the jesus and mary chain
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Alastair McKay / NME
Glasgow Barrowlands

Things have indeed come to a pretty pass. Unfortunate timing allows a glimpse of the much vaunted pop delight they call The Vaselines. Another group pretending to be a Group, they throw in the towel with a purposefully crappy cover of Gary Glitter's 'I Didn't Know I Loved You Till I Saw You Rock'N'Roll' which, while reeking with ironic intent, lacks several vital ingredients, not least the brilliant guitar and drum sound, and glam's supersonic sense of camp knowingness. For both the band and the audience it's just a laugh of course, an expensive and hollow one perhaps, but the idea is that we are all in on the joke.

Which, with what might just have been a cover of Chris Spedding's 'Motorbiking' brings us onto the cheezers and airyplanes. Rumours of newfound live slickness were obviously exaggerated, with half of tonight's songs needing two, even three attempts to get started. Fragile things, songs. Take them out of their warm studio environment and if you're not careful they just fall apart. So, in a contemptuous egalitarian stumble through their back catalogue it's goodbye to the Spector stylings and hello to an all encompassing whey-faced grunge. 'Just Like Honey' died on a drumbeat after 30 seconds and it's all the ill-rehearsed lads can do to stroke it back to life. It's rock Jim, but not as we know it, with only 'I'm Happy When It Rains' (second attempt) surviving the transposition and retaining some fig leaves of melody and a vaguely spunky delivery.

Musically the only innovation, other than studied incompetence, is the eerie absence of rhythm. At best the drums, which aren't even on speaking terms with the bass, sound like a pram being pushed down the stairs - presumably an Eistenstein reference - and at the risk of sounding like Noel Coward, there's precious few tunes around to make up for this shortfall. Where once the Beach Boys scampered the Mary Chain sulk, stripping the joy from rock's best moments and adding nothing but sallow disdain.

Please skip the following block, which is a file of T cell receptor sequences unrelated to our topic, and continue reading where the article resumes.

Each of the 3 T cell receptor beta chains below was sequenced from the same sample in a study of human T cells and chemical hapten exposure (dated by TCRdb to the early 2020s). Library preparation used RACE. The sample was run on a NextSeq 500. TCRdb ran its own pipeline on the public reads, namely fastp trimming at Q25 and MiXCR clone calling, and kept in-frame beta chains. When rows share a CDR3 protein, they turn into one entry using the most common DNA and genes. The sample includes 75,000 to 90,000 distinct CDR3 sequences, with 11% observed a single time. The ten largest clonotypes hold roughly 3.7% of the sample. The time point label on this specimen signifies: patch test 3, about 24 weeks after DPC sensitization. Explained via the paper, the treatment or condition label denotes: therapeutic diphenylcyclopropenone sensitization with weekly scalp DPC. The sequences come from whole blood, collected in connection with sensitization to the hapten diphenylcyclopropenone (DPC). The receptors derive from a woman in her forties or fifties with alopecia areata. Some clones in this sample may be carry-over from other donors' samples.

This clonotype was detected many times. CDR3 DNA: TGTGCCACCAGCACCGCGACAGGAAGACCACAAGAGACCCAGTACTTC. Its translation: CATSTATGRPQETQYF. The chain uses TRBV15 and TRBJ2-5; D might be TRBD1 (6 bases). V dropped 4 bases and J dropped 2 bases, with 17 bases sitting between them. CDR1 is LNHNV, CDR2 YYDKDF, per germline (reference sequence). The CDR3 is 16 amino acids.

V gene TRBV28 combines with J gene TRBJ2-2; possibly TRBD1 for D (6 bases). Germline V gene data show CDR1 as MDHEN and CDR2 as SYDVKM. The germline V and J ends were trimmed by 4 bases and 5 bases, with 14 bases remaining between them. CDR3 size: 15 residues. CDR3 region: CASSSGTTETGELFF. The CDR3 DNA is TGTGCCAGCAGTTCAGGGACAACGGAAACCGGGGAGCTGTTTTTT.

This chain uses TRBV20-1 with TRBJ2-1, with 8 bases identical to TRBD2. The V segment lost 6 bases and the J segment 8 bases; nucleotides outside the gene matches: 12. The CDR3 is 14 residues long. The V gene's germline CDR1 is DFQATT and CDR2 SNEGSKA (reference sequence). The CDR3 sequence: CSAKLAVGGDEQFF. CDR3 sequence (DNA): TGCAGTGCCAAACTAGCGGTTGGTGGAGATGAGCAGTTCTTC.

The live show, such as it is, consists largely of a few mikestand twirls and some moody lighting which sends long shadows cross the stage. The brief introduction of a stroboscope fails to cause amazement because the boys move in slow motion anyway, offering not a word of introduction or thanks all night. What showmen they are - working with the enthusiasm of malcontented YTS trainees and trying to look like they just don't care. In Willie Whitelaw's words they are stirring up apathy, a difficult task at the best of times, but one to which the Chain's attitude is ideally suited. The highlight, and the one moment of real danger, comes with the emission of loud electrical crackles which offer the (sadly unrequited) promise of onstage electrocutions.

Of course the Americans do this sort of thing so much better. As the Mary Chain mumble, the collected cookie jars of Andy Warhol are fetching record sums in a New York auction room. Pop, it seems, is destined to follow art at a distance of two decades, allowing the Chain to take credit for a state of heightened disposability which shoud have become old hat along with paintings of Campbell's soup tins. Like The Vaselines they are a parody of a pop group singing parodies of songs, the peak of their creative abilities being the disposable love line "I'll be your plastic toy". In New York they call it trash, but over here it's just plain old rubbish, even by the dullbrained artistic standards of the rock world. Of course, the real irony here, and the one which will give the boys their 'kicks' - is that the sulkier they get, the more records they well. Oh, the pain of it.

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